15 instructors are left to guess as to what a student tried to do only based on their answer, especially if the student is asking questions through and not in person during office hours. A memorable negative experience with online homework while at UCONN was with a particularly frustrating student. On their assignment for integration using partial fraction decomposition, the very first problem allowed every possible answer you could ever think of to be graded as correct. This particular student had found the partial fraction decomposition and entered that as his answer, which was marked as correct; he never integrated, which was the whole point of the assignment. Somehow he proceeded to complete the rest of the assignment successfully by actually integrating the rest of the problems. When it came time for their weekly quiz, the student noticed that the first problem on the quiz was similar to the first problem on the homework and proceeded to just find the partial fraction decomposition and never actually integrated. He later explained this to me before I graded the quizzes and I went into the assignment to look at other students results. Taking this into consideration, I was slightly more generous than I should have been with his score. At the end of the year he came back and was arguing with me and threatening to go to the professor to get his two quiz points back that he had lost since he was only following what the online homework system had told him was correct. I did not give in and explained that the whole chapter was on integration so he should have realized that he needed to integrate to arrive at the final answer, but he was not buying it. This was a prime example of a student putting far too much value on the product over process when solving problems. While not all students will act in this way, instructors should still be mindful of what might happen if students place too much emphasis on a final answer over the process. Since the process is not required for many of the homework problems, students might not keep a detailed record of their written work for assignments. Even if a student does keep track, he or she might not be using mathematical notation correctly. One common mistake I saw in the calculus classes is that when students were solving limit problems, most of them would not carry the lim notation all the way through. It is not mathematically correct to say that equal to just n when taking derivatives or calculating integrals in which students are careless with mathematical notation. I found that when it came to quizzes and tests, students had a hard time remembering to show all of their work and had difficulty using proper mathematical notation. I also had many students constantly asking how much work do I need to show? They understood that they needed to give some justification, but since they were used to only providing an answer online, they wanted to get by with as little writing as possible and had a hard time gauging what would be appropriate. Another mathematical issue students had from time to time was learning the appropriate syntax that went along with the online homework system. There were only certain ways students could correctly enter answers using sine, cosine, e, etc., which is an extra concept they must learn. Part of the problem was that even though there is usually documentation for the system provided somewhere, the students did not search for this information and instead contacted the teaching assistants to figure out why their answers were wrong. After I found this information and sent it to my discussion sections, there were far less problems with syntax errors. However, there were still other mathematical issues that arose. Students had a very difficult time when inputting answers that included numerous parentheses. Even though students have this same hardship when writing out an answer by hand, lim n n n +1 is without including the lim in front of it. There are many other examples 15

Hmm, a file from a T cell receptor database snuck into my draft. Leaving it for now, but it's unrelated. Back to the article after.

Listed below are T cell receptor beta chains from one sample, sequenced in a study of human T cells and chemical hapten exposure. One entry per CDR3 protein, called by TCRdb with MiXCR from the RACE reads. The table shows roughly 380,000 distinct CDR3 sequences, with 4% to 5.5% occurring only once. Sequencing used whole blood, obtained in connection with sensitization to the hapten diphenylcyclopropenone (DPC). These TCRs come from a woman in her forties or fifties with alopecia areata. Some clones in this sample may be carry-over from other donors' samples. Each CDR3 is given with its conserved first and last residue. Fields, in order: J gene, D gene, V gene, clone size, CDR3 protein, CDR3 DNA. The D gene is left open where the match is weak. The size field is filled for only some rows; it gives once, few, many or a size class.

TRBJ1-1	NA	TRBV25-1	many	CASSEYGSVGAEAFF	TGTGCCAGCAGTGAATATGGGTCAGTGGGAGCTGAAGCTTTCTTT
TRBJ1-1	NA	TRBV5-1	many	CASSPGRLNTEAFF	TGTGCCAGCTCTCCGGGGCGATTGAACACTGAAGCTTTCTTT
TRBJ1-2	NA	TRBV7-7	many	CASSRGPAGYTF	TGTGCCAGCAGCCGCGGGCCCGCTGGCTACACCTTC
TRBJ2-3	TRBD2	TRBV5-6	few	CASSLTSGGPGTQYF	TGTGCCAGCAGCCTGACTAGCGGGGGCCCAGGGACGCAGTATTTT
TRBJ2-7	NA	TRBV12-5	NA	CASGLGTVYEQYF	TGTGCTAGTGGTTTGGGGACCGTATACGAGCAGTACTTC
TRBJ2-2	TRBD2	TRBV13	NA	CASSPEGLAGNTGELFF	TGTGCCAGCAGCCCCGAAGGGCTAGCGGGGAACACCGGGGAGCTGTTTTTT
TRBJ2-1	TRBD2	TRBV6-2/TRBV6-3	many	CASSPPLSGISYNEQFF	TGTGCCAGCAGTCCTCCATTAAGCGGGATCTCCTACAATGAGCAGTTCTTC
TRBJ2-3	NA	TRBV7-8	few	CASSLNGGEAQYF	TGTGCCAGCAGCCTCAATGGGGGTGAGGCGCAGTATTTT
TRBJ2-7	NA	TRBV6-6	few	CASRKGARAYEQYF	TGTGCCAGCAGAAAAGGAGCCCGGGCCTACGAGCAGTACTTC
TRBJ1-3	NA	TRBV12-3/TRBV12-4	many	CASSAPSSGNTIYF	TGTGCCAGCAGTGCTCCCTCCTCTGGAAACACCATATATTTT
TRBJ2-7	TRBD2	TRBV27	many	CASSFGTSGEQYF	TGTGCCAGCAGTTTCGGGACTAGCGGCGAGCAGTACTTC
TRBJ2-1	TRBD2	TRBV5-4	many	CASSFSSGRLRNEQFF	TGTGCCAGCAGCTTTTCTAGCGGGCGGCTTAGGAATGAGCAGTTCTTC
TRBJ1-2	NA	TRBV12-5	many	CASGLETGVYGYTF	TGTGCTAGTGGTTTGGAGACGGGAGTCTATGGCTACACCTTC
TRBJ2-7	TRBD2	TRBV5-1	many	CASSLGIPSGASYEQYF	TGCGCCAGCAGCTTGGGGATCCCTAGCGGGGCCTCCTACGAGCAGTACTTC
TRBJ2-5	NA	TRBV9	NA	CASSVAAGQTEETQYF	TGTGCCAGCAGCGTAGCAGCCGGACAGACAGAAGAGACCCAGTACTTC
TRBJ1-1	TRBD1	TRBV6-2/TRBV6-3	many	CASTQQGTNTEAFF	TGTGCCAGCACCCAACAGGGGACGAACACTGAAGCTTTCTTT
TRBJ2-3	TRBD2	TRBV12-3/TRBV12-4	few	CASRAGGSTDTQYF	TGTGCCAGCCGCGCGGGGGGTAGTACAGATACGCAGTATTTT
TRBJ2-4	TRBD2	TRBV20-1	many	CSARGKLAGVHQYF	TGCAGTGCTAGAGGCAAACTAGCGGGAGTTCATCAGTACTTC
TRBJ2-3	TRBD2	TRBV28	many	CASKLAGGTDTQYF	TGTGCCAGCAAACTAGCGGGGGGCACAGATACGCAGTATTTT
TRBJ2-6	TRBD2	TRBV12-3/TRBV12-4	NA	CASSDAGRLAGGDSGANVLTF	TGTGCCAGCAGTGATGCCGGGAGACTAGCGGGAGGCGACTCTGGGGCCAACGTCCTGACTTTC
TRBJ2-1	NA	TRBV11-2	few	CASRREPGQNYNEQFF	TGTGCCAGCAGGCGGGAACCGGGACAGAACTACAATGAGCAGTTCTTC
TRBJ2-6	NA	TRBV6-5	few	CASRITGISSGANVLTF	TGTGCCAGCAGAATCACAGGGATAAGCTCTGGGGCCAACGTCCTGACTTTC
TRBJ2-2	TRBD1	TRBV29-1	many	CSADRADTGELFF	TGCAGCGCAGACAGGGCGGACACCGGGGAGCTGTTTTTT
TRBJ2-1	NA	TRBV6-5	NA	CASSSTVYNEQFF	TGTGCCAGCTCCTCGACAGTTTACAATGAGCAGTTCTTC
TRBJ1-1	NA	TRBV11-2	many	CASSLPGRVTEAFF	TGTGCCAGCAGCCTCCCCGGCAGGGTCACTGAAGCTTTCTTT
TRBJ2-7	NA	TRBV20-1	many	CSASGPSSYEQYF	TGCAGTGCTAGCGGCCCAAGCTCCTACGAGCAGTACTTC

16 the problem with an incorrect answer online due to missing or misplaced parentheses is that students may not realize that is their only error. For example, many students do not see the (x + 4) difference in and x + 4 when they are written out in one line like (x + 4)/2 and x + 4/ And although most students can see the difference when written out on paper, it is much harder to type in a string of mathematical commands with parentheses and arrive at an equivalent expression, much like when students have a hard time entering items on a calculator. Thus, many students feel that their answer is in fact correct and will complain that the online system is incorrect for marking their answer wrong. Even though for some students this is only a technical error, for other students they have a conceptual problem understanding the difference between (sin(x) + cos(x))/(x + 7) and sin(x) + cos(x)/x + 7 and legitimately do not know they are different expressions. Therefore, online homework systems can hinder a student s understanding of which expression is correct due to the method of having to enter an answer. Another concept students struggle with is being able to understand the difference between providing an exact answer versus an approximate one. Most students rely so heavily on their calculators that they use decimals for everything. Even after telling students countless times that they should always enter answers in exact form for their online homework unless otherwise noted, I still received many s from students claiming their answer was correct even though the system marked it wrong. This was due to the fact that unless the question asked for a decimal rounded to a certain place, it wanted an exact answer. As long as the decimal was a terminating decimal, this was counted as a correct, exact answer. But as soon as the decimal was a repeating decimal, it was incorrect since most students would round their answer causing it to no longer be exact. This is where I had to explain that 1/3 is not equal to 0.3 since the decimal is not terminating. Moreover, on the exams and quizzes, they were required to provide answers in exact form, but the use of the online homework system was not supporting this requirement. However, using traditional paper-based homework normally enforces this condition since the instructor, teaching assistant, or grader is regularly looking at student homework. With the online homework system, instructors do not have to look at the work of the students unless asked, so from a timesaving aspect, most instructors probably do not look through all of the students homework assignments on a regular basis. In general, I think it is very important for the homework to reflect the caliber of work that is expected of students on quizzes and exams in the course. If students are not practicing and being reminded of how to use proper mathematical notation on a regular basis, then they will more than likely do a poor job of this on quizzes and exams. I feel that it is unfair to students in courses that use only online homework, written exams, and no quizzes for students to get penalized on the written exams because the homework does not require them to show any of their work. Mathematics is so much more than finding a right answer all of the time and if this is an opinion valued by an instructor, then it is only right to determine the best way to be using homework to help students learn and enhance their mathematical ability. 6. Grading From my experiences with using WebAssign at UCONN, I became curious to learn more about how the various online homework systems determine whether or not a student s answer is correct. This task was slightly more difficult than I had anticipated as many of the programs 16